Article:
Home Travel Stories Gas Logs 1964 CHEVROLET Impala 327-4 bbl MPG= 19.9 Hwy/ 15 Overall
1964 CHEVROLET Impala 327-4 bbl MPG= 19.9 Hwy/ 15 Overall PDF Print E-mail
Written by Double Dragon
Monday, 29 October 2012 11:14

1964 CHEVROLET Impala 327-4 bbl MPG= 19.9 Hwy/ 15 Overall Av

oneownercollectorcar.com

Writing and photography copyright D. S. Brown

Metric= 5.4 L engine- 11.8 L/100km Hwy, 15.7 L/100km Overall

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GAS MILEAGE TESTS OF 1964 IMPALAS WHEN THEY WERE NEW.

 

 

GAS MILEAGE OF RON CIRAULO'S 1964 IMPALA

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Ron Ciraulo, the owner of this 1964 Chevrolet Impala kept fairly close tabs on his performance. Part of the explanation for his great MPG is due to the light weight of the car coupled with scrupulous tune-ups. The good MPG recorded by the 1969 GTO Mongrel also in the GAS LOGS section supports the benefit derived from weekly or even daily tuning.

Ron was a Day Two guy. All of his cars have mags, dual exhausts and receive constant mechanical attention. To see a full story on Ron's Impala, look in the CAR STORIES section of this website under the ONE OWNER section.

Every summer Ron took his family on vacation from the California Bay Area 180 miles east to Yosemite National Park in the interior of California. The peak MPG recorded was 19.9 MPG running at a steady 60-65 MPH for the 360 mile round trip. The Impala was loaded with two adults and several kids and provisions. On another occasion Ron netted 19.7 MPG.

Ron's numbers are nearly as good as the highway mileage recorded by a 1967 Pontiac Beaumont profiled in these GAS LOGS. The Beaumont had one peak highway run of 21 MPG but was only able to manage duplicate runs in the high 19s which merely equal Ron's repeated figures. The Beaumont is mechanically identical to a Chevelle which is the next size down in the Chevrolet hierarchy. The Beaumont was also running a smaller 283 engine and yet here is the larger Impala with a bigger engine matching it. How can this be?

A test 1967 Impala 327 was able to match another 1967 Impala that was fitted with the smaller 283 in magazine tests of MPG. The 327 has more power and doesn't work as hard at highway speeds. Throw in luggage and kids and the extra weight found in any vacation trip and you need the reserve a 327 offers. Additionally, the 4 barrel carburetor on the 327 will run on the two small primary bores of the carburetor at a steady highway cruise while the 283's 2 barrel carburetor relies on only two throats which have to cover a wider range of conditions and hence are larger. So despite being a larger car with more frontal area and a bigger engine, the combination of factors results in the full size Chevy equaling the intermediate.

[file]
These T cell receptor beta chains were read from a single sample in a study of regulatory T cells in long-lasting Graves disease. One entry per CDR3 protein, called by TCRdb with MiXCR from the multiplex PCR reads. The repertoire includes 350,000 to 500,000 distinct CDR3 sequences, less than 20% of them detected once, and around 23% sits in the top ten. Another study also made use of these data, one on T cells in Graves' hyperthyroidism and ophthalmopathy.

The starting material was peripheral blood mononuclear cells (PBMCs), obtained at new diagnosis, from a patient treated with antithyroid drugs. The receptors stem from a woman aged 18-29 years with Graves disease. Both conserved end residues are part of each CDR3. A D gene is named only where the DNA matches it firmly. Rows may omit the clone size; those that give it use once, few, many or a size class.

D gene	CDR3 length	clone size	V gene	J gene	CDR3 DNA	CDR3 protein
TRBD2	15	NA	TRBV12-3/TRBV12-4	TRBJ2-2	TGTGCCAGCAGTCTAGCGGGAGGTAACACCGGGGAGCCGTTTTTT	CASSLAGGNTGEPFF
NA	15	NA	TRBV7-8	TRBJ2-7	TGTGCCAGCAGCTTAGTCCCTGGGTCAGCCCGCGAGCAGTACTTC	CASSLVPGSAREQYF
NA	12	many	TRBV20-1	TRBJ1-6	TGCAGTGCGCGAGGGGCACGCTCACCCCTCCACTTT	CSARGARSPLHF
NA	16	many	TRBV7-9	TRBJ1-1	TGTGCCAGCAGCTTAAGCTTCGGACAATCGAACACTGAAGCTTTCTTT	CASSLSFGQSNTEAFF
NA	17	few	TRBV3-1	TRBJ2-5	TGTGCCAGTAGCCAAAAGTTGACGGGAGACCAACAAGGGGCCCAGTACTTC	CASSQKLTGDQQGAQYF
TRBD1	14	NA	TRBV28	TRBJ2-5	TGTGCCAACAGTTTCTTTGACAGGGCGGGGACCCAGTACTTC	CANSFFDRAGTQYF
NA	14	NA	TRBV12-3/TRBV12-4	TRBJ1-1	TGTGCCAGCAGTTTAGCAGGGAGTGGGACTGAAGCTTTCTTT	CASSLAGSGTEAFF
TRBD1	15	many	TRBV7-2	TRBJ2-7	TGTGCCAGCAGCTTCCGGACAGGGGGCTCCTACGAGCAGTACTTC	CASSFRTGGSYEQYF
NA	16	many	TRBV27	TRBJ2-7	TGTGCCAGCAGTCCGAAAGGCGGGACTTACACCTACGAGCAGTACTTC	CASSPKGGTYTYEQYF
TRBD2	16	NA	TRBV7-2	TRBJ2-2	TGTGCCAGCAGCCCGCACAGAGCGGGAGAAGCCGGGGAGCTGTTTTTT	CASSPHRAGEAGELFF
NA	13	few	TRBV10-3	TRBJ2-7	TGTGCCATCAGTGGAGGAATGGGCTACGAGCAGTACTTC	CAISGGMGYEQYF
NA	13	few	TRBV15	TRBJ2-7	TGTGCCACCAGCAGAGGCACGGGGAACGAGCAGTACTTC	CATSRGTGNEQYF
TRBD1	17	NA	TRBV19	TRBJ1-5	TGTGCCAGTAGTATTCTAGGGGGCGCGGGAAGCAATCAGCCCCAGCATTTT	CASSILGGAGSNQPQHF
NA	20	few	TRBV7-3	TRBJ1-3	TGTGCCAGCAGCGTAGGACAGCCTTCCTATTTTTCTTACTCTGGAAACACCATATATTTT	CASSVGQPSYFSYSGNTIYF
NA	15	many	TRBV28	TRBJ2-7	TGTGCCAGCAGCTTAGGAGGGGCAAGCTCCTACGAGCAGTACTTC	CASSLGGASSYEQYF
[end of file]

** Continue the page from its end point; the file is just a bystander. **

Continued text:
In general use, the Impala returned 15 MPG over 4,000 miles of driving. Ron's work commute had the advantage of covering the less restricted highways of 1960s California. There was also some open road mountain driving included in that period of driving. Another factor is the lack of ethanol content in the gasoline back in those days. Ethanol content in gasoline lowers the energy potential of the gasoline and hence cuts MPG.

The Impala still posted decent mileage years down the line. When the engine was rebuilt, Ron took advantage of many speed tricks which create increased efficiency. The stock log type exhaust manifolds were replaced with the free breathing 'ram's head' exhaust manifolds from a 327 Corvette engine. An open element air cleaner substitutes for the restrictive single snorkel stock unit. Most of these gains in mechanical efficiency compensate for the diminished energy content of modern ethanol laced gasoline and increased traffic density.

Last Updated ( Monday, 01 May 2017 10:00 )